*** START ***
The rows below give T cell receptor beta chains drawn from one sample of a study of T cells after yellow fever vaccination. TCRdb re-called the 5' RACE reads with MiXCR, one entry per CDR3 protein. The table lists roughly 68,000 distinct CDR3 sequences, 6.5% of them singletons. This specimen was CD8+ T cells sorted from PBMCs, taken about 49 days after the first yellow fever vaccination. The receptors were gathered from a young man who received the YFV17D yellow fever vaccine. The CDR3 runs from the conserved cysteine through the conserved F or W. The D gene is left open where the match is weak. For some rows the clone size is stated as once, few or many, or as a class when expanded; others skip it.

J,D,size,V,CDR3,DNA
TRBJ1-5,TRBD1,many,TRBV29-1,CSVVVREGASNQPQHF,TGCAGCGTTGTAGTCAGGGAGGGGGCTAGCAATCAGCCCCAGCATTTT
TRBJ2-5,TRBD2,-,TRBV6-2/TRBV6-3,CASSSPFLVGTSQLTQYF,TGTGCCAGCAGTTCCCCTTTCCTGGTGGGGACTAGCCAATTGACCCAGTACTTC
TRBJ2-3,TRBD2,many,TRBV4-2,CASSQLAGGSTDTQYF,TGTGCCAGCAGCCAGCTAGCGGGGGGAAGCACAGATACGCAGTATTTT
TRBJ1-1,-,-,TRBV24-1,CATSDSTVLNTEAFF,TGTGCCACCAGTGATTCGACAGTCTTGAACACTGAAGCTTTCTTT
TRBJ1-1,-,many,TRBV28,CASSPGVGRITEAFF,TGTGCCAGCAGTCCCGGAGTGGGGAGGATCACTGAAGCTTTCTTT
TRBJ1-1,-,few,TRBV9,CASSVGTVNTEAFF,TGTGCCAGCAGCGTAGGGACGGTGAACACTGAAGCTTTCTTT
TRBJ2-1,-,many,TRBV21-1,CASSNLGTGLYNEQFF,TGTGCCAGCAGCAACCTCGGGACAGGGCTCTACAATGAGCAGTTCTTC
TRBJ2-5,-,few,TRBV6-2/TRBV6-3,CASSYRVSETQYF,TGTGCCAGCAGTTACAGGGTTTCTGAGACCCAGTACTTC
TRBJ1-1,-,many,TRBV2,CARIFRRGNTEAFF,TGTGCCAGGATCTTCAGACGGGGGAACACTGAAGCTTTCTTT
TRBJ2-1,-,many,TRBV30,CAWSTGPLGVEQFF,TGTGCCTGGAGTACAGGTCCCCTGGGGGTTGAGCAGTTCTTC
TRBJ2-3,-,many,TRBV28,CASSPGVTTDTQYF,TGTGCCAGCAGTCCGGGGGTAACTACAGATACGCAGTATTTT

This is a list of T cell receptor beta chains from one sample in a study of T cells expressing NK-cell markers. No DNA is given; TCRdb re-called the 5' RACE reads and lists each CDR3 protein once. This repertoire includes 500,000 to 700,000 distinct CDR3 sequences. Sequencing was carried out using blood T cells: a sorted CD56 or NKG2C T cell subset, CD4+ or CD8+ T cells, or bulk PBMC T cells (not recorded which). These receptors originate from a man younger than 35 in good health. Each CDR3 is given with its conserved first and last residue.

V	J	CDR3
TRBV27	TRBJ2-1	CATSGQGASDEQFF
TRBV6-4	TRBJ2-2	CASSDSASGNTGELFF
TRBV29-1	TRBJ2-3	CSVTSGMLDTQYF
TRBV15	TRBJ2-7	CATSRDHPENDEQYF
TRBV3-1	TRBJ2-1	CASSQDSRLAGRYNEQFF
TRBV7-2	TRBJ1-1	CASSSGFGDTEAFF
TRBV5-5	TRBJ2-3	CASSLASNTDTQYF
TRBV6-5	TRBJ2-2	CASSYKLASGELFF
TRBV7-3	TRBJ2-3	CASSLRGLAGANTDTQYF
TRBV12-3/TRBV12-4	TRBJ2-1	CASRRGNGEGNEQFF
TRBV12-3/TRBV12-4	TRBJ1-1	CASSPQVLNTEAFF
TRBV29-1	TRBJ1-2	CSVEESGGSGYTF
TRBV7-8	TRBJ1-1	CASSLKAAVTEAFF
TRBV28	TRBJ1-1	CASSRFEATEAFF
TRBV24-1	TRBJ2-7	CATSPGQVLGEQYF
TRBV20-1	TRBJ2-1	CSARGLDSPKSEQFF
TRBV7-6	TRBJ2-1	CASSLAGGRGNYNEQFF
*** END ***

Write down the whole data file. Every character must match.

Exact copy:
The rows below give T cell receptor beta chains drawn from one sample of a study of T cells after yellow fever vaccination. TCRdb re-called the 5' RACE reads with MiXCR, one entry per CDR3 protein. The table lists roughly 68,000 distinct CDR3 sequences, 6.5% of them singletons. This specimen was CD8+ T cells sorted from PBMCs, taken about 49 days after the first yellow fever vaccination. The receptors were gathered from a young man who received the YFV17D yellow fever vaccine. The CDR3 runs from the conserved cysteine through the conserved F or W. The D gene is left open where the match is weak. For some rows the clone size is stated as once, few or many, or as a class when expanded; others skip it.

J,D,size,V,CDR3,DNA
TRBJ1-5,TRBD1,many,TRBV29-1,CSVVVREGASNQPQHF,TGCAGCGTTGTAGTCAGGGAGGGGGCTAGCAATCAGCCCCAGCATTTT
TRBJ2-5,TRBD2,-,TRBV6-2/TRBV6-3,CASSSPFLVGTSQLTQYF,TGTGCCAGCAGTTCCCCTTTCCTGGTGGGGACTAGCCAATTGACCCAGTACTTC
TRBJ2-3,TRBD2,many,TRBV4-2,CASSQLAGGSTDTQYF,TGTGCCAGCAGCCAGCTAGCGGGGGGAAGCACAGATACGCAGTATTTT
TRBJ1-1,-,-,TRBV24-1,CATSDSTVLNTEAFF,TGTGCCACCAGTGATTCGACAGTCTTGAACACTGAAGCTTTCTTT
TRBJ1-1,-,many,TRBV28,CASSPGVGRITEAFF,TGTGCCAGCAGTCCCGGAGTGGGGAGGATCACTGAAGCTTTCTTT
TRBJ1-1,-,few,TRBV9,CASSVGTVNTEAFF,TGTGCCAGCAGCGTAGGGACGGTGAACACTGAAGCTTTCTTT
TRBJ2-1,-,many,TRBV21-1,CASSNLGTGLYNEQFF,TGTGCCAGCAGCAACCTCGGGACAGGGCTCTACAATGAGCAGTTCTTC
TRBJ2-5,-,few,TRBV6-2/TRBV6-3,CASSYRVSETQYF,TGTGCCAGCAGTTACAGGGTTTCTGAGACCCAGTACTTC
TRBJ1-1,-,many,TRBV2,CARIFRRGNTEAFF,TGTGCCAGGATCTTCAGACGGGGGAACACTGAAGCTTTCTTT
TRBJ2-1,-,many,TRBV30,CAWSTGPLGVEQFF,TGTGCCTGGAGTACAGGTCCCCTGGGGGTTGAGCAGTTCTTC
TRBJ2-3,-,many,TRBV28,CASSPGVTTDTQYF,TGTGCCAGCAGTCCGGGGGTAACTACAGATACGCAGTATTTT

This is a list of T cell receptor beta chains from one sample in a study of T cells expressing NK-cell markers. No DNA is given; TCRdb re-called the 5' RACE reads and lists each CDR3 protein once. This repertoire includes 500,000 to 700,000 distinct CDR3 sequences. Sequencing was carried out using blood T cells: a sorted CD56 or NKG2C T cell subset, CD4+ or CD8+ T cells, or bulk PBMC T cells (not recorded which). These receptors originate from a man younger than 35 in good health. Each CDR3 is given with its conserved first and last residue.

V	J	CDR3
TRBV27	TRBJ2-1	CATSGQGASDEQFF
TRBV6-4	TRBJ2-2	CASSDSASGNTGELFF
TRBV29-1	TRBJ2-3	CSVTSGMLDTQYF
TRBV15	TRBJ2-7	CATSRDHPENDEQYF
TRBV3-1	TRBJ2-1	CASSQDSRLAGRYNEQFF
TRBV7-2	TRBJ1-1	CASSSGFGDTEAFF
TRBV5-5	TRBJ2-3	CASSLASNTDTQYF
TRBV6-5	TRBJ2-2	CASSYKLASGELFF
TRBV7-3	TRBJ2-3	CASSLRGLAGANTDTQYF
TRBV12-3/TRBV12-4	TRBJ2-1	CASRRGNGEGNEQFF
TRBV12-3/TRBV12-4	TRBJ1-1	CASSPQVLNTEAFF
TRBV29-1	TRBJ1-2	CSVEESGGSGYTF
TRBV7-8	TRBJ1-1	CASSLKAAVTEAFF
TRBV28	TRBJ1-1	CASSRFEATEAFF
TRBV24-1	TRBJ2-7	CATSPGQVLGEQYF
TRBV20-1	TRBJ2-1	CSARGLDSPKSEQFF
TRBV7-6	TRBJ2-1	CASSLAGGRGNYNEQFF